Tags: Swiss | army | eurozone | unrest

Neutral Swiss Prep Army for Eurozone Unrest

Monday, 15 Oct 2012 10:05 AM

Switzerland is not part of the eurozone and holds its own currency, though the military has conducted drills to test response times should anti-austerity measures in Spain, Greece and elsewhere spark internal unrest at home or send a wave of refugees from troubled eurozone countries into its territory.

“It’s not excluded that the consequences of the financial crisis in Switzerland can lead to protests and violence,” a Swiss Defense Ministry spokesperson told CNBC.

“The army must be ready when the police in such cases requests for subsidiary help.”

Editor's Note: 'It’s Curtains for the US' — Hear Unapologetic Warning from Prophetic Economist.

Some Swiss politicians say the military is hyping up the crisis since a referendum on the country’s tough draft policies that keep the troops stocked with soldiers will go to the polls next year.

Under Swiss law, all able-bodied men at age 19 undergo five months of military training followed by refresher courses for a decade.

“The Swiss army is looking desperately for a reason to exist, this is why they always try to find new tasks,” said a spokesperson from GSoA — Group for a Switzerland without an Army — a group working to reduce the military activities of Switzerland, CNBC added.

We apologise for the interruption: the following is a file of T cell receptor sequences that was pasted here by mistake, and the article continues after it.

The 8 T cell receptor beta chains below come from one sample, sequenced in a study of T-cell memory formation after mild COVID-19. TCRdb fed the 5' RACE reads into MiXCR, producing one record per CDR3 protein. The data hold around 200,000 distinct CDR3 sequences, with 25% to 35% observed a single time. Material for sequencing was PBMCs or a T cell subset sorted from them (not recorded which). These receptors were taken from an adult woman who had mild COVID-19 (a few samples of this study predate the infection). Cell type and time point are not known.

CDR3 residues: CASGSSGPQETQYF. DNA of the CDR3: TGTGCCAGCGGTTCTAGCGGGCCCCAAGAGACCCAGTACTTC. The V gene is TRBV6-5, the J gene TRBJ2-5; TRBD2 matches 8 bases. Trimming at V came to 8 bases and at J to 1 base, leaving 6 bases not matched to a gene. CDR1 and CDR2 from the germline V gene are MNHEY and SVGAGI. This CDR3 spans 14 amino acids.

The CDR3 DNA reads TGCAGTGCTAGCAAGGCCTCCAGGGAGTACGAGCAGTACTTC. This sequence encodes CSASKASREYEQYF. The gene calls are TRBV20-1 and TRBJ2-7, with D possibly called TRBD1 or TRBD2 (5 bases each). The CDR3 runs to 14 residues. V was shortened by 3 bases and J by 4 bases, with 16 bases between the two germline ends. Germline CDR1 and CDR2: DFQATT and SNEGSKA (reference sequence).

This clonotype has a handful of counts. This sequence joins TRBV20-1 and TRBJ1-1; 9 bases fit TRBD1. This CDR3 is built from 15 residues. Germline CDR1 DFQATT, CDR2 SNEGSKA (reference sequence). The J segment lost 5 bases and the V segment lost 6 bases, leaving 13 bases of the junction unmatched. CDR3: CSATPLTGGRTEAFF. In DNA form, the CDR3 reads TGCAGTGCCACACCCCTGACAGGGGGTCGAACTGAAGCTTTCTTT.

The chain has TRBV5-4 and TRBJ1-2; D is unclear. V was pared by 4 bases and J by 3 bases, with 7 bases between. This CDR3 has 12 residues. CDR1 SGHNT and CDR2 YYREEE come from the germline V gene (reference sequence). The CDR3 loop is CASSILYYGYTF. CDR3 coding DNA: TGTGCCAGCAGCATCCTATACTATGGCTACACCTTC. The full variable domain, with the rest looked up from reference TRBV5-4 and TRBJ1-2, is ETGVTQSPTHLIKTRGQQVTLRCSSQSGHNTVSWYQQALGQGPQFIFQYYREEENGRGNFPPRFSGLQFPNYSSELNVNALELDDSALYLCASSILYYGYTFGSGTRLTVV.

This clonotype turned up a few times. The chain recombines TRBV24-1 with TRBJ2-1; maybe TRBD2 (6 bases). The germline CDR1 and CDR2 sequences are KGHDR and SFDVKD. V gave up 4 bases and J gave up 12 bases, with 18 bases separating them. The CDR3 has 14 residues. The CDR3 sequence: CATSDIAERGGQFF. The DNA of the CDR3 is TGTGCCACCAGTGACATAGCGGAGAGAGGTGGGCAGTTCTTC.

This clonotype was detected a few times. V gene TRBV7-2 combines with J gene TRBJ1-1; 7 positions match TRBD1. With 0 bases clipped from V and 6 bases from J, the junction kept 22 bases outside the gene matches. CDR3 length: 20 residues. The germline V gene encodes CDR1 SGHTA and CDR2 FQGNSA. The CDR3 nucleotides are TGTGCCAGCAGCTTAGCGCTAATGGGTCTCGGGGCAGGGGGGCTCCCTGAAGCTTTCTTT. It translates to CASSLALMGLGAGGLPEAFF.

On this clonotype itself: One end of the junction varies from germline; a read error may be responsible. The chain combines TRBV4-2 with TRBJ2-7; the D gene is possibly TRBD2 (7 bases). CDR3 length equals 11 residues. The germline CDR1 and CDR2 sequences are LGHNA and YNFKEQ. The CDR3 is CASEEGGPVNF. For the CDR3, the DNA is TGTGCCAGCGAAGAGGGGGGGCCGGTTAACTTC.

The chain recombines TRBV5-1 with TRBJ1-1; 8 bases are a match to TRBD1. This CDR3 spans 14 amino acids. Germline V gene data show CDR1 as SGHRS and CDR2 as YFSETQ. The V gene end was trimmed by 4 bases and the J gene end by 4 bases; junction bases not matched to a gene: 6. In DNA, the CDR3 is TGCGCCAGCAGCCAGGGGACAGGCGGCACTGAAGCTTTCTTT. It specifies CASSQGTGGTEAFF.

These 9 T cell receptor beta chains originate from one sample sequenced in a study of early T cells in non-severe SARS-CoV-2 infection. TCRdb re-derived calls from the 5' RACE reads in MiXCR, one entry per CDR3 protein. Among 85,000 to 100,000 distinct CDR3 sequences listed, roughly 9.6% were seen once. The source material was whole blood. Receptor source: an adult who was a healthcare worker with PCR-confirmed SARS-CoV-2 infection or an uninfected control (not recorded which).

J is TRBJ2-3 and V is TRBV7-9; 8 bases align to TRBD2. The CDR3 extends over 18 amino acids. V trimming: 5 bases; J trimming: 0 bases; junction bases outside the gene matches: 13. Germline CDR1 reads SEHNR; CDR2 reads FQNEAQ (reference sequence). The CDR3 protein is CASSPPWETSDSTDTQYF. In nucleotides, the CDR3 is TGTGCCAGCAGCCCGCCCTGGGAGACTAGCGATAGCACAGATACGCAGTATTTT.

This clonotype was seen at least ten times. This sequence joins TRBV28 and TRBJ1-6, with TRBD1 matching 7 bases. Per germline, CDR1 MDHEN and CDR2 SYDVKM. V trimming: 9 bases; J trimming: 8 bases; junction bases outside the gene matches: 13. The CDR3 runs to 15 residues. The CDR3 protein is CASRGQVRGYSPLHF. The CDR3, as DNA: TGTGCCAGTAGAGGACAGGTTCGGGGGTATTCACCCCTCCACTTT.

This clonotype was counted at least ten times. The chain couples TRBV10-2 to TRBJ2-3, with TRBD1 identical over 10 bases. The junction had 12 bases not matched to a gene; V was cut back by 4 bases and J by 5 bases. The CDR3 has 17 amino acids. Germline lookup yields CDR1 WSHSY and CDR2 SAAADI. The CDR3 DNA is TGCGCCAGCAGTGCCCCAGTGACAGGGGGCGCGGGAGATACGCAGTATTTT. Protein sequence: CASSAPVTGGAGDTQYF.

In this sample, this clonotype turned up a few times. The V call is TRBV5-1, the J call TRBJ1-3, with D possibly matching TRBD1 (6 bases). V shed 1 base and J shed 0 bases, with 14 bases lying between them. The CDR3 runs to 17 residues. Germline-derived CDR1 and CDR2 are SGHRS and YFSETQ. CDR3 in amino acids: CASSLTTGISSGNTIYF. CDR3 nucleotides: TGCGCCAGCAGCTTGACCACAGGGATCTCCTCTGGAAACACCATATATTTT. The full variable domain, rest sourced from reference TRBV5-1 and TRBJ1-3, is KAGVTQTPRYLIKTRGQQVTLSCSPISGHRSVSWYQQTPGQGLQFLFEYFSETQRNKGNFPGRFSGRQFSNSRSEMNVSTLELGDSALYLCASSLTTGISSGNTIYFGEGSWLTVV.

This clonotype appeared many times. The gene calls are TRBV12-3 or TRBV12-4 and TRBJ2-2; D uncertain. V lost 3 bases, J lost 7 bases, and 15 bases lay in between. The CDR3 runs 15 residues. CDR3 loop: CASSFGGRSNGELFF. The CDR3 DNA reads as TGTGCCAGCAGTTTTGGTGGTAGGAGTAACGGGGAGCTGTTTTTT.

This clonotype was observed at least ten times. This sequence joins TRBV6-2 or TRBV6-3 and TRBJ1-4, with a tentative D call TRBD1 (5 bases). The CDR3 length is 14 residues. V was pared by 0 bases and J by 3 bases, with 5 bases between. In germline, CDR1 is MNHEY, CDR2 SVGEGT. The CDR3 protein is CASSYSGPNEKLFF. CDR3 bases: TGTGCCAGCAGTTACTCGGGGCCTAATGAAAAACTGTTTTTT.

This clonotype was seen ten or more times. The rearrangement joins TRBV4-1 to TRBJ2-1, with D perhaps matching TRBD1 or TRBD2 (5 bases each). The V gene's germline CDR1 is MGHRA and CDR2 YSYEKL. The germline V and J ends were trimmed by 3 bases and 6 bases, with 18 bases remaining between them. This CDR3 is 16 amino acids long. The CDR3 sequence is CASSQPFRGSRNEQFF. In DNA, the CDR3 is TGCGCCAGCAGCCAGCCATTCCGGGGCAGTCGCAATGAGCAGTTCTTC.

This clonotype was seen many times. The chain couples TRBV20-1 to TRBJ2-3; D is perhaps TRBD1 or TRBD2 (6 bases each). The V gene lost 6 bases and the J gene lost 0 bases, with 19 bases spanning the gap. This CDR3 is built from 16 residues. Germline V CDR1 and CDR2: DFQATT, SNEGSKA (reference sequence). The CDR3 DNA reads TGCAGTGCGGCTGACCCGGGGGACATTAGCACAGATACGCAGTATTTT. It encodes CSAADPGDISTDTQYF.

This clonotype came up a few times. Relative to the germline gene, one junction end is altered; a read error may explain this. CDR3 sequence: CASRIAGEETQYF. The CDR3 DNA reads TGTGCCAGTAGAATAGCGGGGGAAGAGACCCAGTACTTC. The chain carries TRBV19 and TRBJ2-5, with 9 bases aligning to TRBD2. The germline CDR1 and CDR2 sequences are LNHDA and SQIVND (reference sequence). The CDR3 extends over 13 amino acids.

“There are some very small groups which like smashing up windows, but this happens only two or three times per year and the police can handle it more or less well.”

The European Union won the 2012 Nobel Peace prize for its efforts to keep the peace amid an ongoing debt crisis that has stoked tensions among member nations.

Greece has received rescue financing arranged by the European Union, the European Central bank and the International Monetary Fund, though in exchange for bailout money, Athens has undergone painful belt-tightening measures such as spending cuts and tax hikes, which many say have made an already painful recession even more agonizing.

Protests have erupted in Athens and in other cash-strapped countries such as Spain, though European paymaster Germany continues to urge its debt-ridden neighbors to stay the course with austerity, arguing better days are on the way.

“The EU is currently undergoing grave economic difficulties and considerable social unrest,” The Norwegian Nobel Committee said in a statement.

“The Norwegian Nobel Committee wishes to focus on what it sees as the EU’s most important result: the successful struggle for peace and reconciliation and for democracy and human rights.”

Editor's Note: 'It’s Curtains for the US' — Hear Unapologetic Warning from Prophetic Economist.

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Switzerland, known for its neutrality, is prepping its military to handle any unrest that could erupt if the European economy should take a turn for the worse.
Monday, 15 Oct 2012 10:05 AM
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